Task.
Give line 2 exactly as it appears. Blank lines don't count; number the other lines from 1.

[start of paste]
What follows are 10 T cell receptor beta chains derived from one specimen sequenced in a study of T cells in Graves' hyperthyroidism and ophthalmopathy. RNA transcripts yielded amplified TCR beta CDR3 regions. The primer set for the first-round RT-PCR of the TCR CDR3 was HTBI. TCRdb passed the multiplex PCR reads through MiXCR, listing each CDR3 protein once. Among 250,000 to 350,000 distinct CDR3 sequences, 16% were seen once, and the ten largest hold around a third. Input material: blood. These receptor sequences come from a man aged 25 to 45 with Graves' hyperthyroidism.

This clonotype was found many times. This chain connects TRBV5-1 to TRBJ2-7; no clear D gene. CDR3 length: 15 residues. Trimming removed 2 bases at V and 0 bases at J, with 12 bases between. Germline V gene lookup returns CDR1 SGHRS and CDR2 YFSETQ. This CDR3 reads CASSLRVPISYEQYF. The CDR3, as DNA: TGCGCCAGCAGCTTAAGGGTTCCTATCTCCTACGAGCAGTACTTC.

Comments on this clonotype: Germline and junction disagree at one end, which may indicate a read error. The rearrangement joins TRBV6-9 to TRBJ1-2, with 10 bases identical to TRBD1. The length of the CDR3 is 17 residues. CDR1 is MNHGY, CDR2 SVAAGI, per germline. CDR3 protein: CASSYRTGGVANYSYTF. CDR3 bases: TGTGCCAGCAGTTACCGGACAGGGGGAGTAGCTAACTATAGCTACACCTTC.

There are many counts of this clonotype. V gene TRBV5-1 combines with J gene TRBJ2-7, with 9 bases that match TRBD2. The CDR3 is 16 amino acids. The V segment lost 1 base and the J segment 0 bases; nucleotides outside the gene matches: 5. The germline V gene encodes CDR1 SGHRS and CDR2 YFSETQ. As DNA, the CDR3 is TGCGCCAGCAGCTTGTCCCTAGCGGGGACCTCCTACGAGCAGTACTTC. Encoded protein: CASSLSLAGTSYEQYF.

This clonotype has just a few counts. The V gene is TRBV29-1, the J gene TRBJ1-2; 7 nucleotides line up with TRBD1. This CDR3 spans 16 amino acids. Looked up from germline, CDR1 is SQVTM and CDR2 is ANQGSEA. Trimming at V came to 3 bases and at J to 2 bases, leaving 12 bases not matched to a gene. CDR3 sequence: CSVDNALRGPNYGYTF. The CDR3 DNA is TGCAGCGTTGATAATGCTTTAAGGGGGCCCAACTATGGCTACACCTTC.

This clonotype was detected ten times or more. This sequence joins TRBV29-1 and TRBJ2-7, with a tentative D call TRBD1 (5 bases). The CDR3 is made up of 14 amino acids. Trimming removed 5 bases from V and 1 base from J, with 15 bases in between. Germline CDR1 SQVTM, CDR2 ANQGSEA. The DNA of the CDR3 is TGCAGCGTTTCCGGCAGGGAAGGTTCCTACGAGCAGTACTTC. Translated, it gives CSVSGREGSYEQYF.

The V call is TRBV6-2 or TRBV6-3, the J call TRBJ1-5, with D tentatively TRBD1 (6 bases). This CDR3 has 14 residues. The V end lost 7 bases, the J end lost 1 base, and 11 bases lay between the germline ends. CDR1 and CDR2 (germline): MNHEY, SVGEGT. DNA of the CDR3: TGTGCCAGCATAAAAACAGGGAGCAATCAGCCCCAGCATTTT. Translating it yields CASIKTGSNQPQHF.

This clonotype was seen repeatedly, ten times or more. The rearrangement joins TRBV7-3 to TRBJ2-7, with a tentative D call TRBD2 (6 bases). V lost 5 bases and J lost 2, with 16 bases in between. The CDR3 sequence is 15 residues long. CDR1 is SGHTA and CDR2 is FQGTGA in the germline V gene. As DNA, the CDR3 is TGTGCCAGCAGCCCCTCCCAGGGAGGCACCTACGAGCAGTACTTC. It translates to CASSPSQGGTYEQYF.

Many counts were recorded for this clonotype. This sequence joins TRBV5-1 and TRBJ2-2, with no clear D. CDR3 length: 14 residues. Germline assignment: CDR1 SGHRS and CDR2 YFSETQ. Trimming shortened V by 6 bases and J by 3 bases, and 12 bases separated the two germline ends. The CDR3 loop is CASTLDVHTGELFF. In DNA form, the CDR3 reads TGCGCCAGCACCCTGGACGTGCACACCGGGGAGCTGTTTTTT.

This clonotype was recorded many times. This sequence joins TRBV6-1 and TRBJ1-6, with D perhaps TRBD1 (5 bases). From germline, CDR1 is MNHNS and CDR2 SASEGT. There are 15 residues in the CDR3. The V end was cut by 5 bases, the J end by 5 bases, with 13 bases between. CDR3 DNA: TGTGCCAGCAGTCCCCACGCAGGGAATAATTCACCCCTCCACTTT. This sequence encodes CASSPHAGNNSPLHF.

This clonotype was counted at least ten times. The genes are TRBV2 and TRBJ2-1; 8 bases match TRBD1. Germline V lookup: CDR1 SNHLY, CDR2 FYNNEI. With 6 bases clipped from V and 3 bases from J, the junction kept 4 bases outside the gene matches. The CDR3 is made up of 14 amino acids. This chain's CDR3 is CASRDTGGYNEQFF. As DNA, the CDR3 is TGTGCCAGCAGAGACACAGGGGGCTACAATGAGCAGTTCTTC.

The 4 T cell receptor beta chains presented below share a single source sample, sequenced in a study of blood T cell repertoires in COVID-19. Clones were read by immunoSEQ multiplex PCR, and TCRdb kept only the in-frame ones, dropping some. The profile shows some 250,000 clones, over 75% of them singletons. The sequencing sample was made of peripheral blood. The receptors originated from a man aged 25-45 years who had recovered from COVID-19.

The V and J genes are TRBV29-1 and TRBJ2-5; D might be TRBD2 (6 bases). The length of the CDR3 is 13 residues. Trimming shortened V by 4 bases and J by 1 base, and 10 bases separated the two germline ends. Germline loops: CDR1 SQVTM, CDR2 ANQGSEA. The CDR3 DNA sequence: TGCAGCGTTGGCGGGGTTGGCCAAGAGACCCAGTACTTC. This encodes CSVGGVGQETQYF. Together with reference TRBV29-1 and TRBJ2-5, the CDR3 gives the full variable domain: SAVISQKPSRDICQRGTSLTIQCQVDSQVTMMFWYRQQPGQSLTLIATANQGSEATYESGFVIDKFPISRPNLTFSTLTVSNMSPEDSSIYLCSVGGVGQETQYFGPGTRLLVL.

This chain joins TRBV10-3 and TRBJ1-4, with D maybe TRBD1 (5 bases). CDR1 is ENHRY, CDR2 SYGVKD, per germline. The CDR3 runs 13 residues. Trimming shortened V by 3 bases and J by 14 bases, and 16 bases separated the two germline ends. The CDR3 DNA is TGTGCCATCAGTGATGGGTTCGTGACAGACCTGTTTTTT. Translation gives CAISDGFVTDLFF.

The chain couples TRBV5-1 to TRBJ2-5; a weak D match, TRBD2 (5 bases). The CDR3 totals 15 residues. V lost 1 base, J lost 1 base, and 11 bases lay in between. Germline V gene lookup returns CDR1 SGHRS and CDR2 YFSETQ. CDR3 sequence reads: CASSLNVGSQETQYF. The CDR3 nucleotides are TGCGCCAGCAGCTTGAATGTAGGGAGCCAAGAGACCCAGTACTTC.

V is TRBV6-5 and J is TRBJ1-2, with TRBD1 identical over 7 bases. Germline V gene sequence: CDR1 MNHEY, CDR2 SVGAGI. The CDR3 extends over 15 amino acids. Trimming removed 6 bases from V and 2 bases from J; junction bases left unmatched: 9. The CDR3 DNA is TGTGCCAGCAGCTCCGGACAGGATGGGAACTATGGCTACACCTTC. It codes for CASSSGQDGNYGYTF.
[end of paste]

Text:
This clonotype was found many times. This chain connects TRBV5-1 to TRBJ2-7; no clear D gene. CDR3 length: 15 residues. Trimming removed 2 bases at V and 0 bases at J, with 12 bases between. Germline V gene lookup returns CDR1 SGHRS and CDR2 YFSETQ. This CDR3 reads CASSLRVPISYEQYF. The CDR3, as DNA: TGCGCCAGCAGCTTAAGGGTTCCTATCTCCTACGAGCAGTACTTC.